Home buyers may remember 1987 as the year interest rates stopped their prolonged decline, while realtors and investors might remember it as a year spent adjusting to the new tax laws.
Lenders and homeowners might call it the "year of the home-equity loan," while builders and developers will remember the effects the spreading slow-growth movement had on their projects.
But 1987 was, above all, a year in which the face of the real estate industry was changed more by the courts than by lenders, lawmakers or the population at large.
And those changes will affect everyone--from tenants in one-bedroom apartments to owners of multimillion dollar mansions, from part-time real estate agents to the men and women who build the nation's office towers.
"For years, the pendulum of real estate law had been swinging in a direction that permitted the government to control the property rights of individuals," said Phillip R. Nicholson, partner in the Los Angeles-based real estate law firm Cox, Castle & Nicholson. "But in 1987, the pendulum swung firmly back in the other direction."
Part of the courts' renewed emphasis on the rights of individual property owners has been linked to the new, conservative majorities that gained control in the U. S. Supreme Court, California Supreme Court and many other courts last year.
Previously, those courts had been dominated by more liberal judges who tended to side with state and local agencies acting on behalf of the public as a whole, rather than developers and other individual property owners who were affected by the actions of those agencies.
Perhaps the most important legal decisions in 1987 concerned land-use regulation and control, and were made by the U. S. Supreme Court in the first half of the year.
Developers scored a big victory last June, when the high court ruled that the California Coastal Commission could not force a land owner to allow the public to cross his property in exchange for getting a building permit.
The decision was based on the grounds that there must be a reasonable relationship between the concession the government demanded of a landowner and the impact the proposed development will have on the public.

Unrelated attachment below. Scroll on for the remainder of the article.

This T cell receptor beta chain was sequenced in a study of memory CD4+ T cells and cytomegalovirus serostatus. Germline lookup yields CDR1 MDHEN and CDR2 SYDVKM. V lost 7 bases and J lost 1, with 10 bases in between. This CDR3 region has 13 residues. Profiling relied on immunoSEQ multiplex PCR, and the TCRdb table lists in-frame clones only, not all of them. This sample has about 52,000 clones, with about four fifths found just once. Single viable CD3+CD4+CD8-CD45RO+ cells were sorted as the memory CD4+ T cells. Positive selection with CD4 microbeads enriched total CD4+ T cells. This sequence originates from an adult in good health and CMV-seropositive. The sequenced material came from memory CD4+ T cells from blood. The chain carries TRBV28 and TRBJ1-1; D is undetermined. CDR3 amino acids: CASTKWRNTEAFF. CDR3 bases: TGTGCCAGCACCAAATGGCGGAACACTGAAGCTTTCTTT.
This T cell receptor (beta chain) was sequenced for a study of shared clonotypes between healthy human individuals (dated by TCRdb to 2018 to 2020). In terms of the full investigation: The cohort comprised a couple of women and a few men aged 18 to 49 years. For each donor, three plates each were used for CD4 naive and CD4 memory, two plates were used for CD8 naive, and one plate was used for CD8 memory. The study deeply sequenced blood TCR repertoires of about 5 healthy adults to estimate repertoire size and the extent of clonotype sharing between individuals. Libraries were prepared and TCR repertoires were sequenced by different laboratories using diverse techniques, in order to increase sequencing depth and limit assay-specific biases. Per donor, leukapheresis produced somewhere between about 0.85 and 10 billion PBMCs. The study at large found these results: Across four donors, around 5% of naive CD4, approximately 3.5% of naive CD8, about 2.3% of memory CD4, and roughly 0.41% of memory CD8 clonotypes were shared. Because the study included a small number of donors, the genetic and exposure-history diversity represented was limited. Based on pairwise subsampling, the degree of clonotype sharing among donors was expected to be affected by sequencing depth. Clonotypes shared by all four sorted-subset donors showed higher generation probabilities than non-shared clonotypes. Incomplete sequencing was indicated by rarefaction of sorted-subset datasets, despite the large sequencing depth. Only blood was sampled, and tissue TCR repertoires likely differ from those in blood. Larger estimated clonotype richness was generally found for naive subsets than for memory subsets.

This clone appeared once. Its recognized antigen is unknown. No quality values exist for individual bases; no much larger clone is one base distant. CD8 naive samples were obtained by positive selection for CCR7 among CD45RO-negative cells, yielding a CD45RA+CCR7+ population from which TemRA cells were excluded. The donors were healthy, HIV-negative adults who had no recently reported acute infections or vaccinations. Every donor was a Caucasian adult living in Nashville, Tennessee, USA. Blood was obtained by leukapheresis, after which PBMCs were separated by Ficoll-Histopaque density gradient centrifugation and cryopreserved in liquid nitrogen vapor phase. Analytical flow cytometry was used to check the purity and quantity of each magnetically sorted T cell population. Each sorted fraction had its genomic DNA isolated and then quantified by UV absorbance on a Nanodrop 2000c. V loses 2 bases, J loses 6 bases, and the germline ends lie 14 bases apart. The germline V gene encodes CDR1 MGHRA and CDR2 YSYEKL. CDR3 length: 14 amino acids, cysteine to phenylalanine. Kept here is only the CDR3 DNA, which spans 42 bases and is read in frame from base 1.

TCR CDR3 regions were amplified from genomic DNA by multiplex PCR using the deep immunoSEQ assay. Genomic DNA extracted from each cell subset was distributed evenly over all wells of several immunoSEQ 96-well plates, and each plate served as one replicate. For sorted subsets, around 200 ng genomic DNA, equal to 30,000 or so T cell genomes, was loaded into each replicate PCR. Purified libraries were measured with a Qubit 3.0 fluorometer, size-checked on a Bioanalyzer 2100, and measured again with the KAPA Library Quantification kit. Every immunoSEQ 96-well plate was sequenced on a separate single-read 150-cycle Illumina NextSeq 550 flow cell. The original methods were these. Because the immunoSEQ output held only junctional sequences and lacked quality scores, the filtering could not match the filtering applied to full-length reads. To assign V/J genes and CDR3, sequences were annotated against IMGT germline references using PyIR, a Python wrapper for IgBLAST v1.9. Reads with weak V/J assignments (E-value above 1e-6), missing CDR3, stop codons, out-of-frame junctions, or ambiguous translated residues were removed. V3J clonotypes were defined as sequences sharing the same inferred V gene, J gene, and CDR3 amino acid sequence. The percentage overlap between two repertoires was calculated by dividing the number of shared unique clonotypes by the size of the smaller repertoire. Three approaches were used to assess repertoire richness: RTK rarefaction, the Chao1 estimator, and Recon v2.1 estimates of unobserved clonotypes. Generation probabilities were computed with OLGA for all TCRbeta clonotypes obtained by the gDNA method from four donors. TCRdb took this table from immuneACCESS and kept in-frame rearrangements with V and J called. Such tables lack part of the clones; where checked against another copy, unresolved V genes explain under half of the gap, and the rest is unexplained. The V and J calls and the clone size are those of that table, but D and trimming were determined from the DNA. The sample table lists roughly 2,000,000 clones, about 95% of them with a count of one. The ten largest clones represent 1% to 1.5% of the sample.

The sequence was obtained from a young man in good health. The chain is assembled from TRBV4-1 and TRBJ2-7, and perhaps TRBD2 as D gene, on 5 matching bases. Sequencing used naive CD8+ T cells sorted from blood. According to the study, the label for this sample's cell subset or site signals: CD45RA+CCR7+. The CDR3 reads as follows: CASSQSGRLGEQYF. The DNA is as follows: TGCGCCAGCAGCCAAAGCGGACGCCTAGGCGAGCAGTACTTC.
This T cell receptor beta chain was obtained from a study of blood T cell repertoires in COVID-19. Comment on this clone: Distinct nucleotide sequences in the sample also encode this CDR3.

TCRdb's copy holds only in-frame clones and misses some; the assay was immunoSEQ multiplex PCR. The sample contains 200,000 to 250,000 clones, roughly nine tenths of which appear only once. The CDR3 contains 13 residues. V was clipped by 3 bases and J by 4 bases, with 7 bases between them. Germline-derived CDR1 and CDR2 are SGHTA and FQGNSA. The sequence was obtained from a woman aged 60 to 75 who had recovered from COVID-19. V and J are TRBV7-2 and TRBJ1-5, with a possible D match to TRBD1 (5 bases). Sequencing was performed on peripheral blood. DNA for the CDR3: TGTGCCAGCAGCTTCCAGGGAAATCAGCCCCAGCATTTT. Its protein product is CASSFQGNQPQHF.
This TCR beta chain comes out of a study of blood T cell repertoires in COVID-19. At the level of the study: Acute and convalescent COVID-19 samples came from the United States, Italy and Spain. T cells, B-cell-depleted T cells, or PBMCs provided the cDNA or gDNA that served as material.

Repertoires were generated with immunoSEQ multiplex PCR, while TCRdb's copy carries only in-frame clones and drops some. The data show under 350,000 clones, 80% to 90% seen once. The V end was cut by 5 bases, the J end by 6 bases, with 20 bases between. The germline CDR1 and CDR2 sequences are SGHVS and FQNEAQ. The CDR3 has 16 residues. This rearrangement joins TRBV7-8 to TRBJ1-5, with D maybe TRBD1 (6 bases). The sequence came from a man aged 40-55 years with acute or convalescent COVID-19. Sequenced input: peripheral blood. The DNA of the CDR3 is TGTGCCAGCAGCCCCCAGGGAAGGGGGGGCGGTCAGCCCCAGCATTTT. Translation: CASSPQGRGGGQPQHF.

The case, Nollan vs. California Coastal Commission, involved two Ventura County homeowners who wanted to tear down a tiny beachfront cottage and build a two-story home about four times as large.
The commission, formed in 1972 to assure ample public access to the beach, argued that requiring a builder to allow the public to walk across the beach in front of his house was a fair exchange for giving him the right to "burden" the community with more development, traffic and the resulting need for public services.
But attorneys for the Nollans argued that requiring such an easement effectively was a "taking" of their property, in violation of the Fifth Amendment's promise that the government can't take a person's land for public use without paying the landowner "just compensation."
The court, in a 5-4 decision written by new conservative judge Antonin Scalia, sided with the Nollans.
"The case is particularly important because it held that the right to build on one's own land is a right, subject to reasonable regulation, and not a privilege--a reversal of a position taken by the courts of California," attorney Nicholson said.
Church Camp Decision
The U. S. Supreme Court had validated the concept that extreme land-use regulations could constitute an illegal "taking" earlier in the year in another landmark case, First English Evangelical Lutheran Church of Glendale vs. County of Los Angeles.
Several buildings at a camp the church owned were washed away by a flash flood in Angeles National Forest in 1978, and the county refused to let the church rebuild. The high court bought First English's arguments that the county's decision effectively took away the church's property.